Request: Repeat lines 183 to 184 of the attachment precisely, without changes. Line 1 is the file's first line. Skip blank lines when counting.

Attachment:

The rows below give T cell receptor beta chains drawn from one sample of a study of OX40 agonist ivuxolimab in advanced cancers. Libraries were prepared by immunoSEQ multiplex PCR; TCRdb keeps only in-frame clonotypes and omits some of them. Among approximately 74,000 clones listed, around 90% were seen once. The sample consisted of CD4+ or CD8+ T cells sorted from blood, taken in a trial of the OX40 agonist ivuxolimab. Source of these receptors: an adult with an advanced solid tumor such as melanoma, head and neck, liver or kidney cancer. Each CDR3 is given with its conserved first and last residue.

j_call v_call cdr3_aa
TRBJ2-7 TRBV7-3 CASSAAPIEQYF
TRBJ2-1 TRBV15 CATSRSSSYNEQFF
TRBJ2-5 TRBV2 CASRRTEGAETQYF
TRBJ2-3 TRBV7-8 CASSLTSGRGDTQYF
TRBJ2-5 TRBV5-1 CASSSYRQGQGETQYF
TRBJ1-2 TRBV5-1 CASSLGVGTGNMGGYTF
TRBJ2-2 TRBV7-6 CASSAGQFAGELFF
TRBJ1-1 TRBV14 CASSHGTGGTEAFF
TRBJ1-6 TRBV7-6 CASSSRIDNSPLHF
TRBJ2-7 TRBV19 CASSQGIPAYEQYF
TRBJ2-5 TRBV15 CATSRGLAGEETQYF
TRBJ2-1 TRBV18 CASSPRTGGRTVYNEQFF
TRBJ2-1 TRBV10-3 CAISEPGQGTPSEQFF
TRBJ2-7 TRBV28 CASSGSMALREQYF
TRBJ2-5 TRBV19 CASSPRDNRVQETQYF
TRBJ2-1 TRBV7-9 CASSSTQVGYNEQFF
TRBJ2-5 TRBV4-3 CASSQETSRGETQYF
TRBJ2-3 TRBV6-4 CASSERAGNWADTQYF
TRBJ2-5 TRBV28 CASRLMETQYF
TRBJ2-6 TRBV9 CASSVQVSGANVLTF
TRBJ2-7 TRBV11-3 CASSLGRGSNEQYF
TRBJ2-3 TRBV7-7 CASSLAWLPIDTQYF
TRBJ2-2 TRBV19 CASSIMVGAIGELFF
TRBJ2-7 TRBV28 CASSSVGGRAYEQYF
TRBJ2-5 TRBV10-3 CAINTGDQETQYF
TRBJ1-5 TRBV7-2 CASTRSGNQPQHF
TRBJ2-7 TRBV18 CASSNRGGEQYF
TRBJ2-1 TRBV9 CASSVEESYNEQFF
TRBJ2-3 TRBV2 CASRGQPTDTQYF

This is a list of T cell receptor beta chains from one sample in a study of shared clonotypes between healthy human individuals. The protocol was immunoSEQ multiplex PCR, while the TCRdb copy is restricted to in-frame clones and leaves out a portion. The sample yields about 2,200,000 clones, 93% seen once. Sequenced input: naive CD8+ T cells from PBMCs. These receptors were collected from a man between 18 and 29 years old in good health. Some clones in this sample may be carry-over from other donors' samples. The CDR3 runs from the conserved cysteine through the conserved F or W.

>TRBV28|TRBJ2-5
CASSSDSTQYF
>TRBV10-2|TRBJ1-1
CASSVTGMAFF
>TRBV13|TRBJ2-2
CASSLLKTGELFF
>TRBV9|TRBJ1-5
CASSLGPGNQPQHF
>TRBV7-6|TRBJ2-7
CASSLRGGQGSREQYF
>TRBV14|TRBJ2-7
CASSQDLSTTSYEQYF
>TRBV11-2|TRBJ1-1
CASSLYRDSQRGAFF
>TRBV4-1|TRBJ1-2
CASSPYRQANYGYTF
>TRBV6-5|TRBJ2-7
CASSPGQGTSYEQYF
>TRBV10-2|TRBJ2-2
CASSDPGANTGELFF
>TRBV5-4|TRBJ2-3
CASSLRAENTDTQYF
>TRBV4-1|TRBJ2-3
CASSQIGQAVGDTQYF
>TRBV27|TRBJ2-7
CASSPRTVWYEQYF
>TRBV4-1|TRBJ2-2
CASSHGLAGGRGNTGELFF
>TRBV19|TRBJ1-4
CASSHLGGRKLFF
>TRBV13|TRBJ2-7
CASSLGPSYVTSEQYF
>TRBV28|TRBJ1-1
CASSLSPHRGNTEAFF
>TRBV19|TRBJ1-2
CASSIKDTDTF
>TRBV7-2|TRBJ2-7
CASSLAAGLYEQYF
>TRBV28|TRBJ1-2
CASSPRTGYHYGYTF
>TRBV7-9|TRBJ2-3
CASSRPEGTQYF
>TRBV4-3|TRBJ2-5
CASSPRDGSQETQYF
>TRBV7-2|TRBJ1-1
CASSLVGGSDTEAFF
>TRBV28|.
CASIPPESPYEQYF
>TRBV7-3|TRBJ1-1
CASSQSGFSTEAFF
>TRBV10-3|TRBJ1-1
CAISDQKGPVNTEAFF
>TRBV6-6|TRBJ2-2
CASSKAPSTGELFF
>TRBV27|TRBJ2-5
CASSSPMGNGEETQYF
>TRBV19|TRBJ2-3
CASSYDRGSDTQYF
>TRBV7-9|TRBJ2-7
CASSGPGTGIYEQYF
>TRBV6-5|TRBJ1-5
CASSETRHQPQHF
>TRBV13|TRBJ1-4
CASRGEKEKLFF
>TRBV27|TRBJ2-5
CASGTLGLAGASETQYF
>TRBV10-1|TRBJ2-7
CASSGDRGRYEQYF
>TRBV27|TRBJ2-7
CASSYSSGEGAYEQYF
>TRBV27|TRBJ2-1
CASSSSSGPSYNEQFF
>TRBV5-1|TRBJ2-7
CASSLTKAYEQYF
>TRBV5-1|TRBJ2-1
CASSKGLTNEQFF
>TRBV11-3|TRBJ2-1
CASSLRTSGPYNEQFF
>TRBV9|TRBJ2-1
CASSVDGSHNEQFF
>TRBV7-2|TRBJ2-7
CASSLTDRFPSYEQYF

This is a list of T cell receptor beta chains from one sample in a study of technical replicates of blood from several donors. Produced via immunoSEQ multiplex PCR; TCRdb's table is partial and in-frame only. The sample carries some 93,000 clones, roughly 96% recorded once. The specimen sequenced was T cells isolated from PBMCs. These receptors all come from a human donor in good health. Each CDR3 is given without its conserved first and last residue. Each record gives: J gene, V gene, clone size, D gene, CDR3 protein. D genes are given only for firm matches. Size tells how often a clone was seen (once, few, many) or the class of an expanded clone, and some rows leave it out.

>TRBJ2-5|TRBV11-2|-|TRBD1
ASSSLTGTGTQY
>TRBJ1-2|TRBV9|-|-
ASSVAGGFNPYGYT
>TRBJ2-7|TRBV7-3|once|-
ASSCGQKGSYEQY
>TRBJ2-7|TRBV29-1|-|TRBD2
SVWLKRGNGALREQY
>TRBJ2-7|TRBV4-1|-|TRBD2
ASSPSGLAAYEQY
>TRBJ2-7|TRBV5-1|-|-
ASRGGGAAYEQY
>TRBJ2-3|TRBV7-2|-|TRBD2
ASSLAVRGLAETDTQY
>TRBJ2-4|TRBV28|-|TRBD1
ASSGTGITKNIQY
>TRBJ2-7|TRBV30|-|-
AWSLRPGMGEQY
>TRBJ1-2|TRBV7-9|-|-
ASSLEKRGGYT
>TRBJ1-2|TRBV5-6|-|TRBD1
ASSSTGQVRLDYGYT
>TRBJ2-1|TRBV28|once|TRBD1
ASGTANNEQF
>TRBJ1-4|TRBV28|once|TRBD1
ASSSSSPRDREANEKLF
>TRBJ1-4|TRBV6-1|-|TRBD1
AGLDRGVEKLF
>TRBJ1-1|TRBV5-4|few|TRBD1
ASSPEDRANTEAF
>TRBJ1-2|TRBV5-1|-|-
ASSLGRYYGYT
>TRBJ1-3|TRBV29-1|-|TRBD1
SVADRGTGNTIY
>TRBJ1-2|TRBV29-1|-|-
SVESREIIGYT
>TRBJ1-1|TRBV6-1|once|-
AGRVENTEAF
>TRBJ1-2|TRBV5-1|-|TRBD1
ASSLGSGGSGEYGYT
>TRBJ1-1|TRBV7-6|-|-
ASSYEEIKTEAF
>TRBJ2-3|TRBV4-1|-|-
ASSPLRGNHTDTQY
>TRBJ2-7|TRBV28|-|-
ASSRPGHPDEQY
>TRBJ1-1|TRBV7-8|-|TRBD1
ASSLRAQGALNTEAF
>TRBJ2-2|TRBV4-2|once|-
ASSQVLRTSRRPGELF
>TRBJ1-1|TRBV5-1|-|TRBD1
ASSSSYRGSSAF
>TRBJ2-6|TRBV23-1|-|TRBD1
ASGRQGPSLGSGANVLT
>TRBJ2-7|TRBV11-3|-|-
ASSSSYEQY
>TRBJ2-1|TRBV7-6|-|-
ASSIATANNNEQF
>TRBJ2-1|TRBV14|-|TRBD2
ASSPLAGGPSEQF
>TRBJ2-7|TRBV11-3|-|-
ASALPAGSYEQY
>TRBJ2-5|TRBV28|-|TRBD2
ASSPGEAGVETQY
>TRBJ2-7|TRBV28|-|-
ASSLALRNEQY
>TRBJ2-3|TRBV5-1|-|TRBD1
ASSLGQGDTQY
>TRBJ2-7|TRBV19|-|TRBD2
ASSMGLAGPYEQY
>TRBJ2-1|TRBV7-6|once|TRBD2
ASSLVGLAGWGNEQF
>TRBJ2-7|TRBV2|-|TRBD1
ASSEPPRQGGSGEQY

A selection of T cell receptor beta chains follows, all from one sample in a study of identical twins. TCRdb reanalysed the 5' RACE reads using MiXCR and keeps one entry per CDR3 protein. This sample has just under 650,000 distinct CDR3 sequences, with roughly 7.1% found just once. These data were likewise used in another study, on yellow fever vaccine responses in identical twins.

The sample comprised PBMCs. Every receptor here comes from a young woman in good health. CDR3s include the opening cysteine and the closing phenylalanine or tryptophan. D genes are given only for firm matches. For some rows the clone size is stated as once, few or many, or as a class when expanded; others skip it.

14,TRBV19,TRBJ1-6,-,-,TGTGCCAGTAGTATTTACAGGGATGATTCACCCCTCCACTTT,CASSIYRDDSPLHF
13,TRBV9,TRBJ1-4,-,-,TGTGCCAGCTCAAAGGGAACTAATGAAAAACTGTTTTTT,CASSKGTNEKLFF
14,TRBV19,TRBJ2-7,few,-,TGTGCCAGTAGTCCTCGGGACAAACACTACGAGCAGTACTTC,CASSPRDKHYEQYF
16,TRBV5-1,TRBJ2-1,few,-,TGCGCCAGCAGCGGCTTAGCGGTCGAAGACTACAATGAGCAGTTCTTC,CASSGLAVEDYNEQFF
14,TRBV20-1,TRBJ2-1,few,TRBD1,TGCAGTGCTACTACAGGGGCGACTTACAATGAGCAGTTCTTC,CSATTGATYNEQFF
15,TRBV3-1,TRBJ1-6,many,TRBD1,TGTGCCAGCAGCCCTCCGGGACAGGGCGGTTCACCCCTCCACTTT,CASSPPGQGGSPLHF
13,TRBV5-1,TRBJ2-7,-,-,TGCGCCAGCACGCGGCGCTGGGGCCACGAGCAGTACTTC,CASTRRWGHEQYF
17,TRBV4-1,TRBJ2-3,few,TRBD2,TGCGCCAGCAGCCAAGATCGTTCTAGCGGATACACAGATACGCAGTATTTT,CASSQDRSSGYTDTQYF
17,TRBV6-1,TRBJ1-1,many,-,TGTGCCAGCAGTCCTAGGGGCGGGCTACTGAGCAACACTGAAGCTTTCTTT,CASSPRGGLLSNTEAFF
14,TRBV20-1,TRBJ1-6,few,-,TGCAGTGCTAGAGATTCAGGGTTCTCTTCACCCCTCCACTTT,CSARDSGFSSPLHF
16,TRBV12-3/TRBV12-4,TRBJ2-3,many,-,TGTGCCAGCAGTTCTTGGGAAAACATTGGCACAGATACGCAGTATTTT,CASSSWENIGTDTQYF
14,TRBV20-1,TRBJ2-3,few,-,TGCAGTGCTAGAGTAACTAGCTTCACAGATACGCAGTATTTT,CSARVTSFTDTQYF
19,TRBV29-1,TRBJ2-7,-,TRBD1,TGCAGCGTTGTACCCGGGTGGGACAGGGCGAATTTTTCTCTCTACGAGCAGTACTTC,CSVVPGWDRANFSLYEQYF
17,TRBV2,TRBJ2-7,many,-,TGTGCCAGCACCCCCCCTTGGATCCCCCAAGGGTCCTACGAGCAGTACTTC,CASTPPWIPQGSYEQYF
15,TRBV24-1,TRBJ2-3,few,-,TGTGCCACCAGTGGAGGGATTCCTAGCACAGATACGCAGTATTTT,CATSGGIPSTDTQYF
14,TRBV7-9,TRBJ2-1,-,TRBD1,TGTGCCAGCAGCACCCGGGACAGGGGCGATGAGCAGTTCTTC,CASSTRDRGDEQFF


ASSLGQGDTQY
>TRBJ2-7|TRBV19|-|TRBD2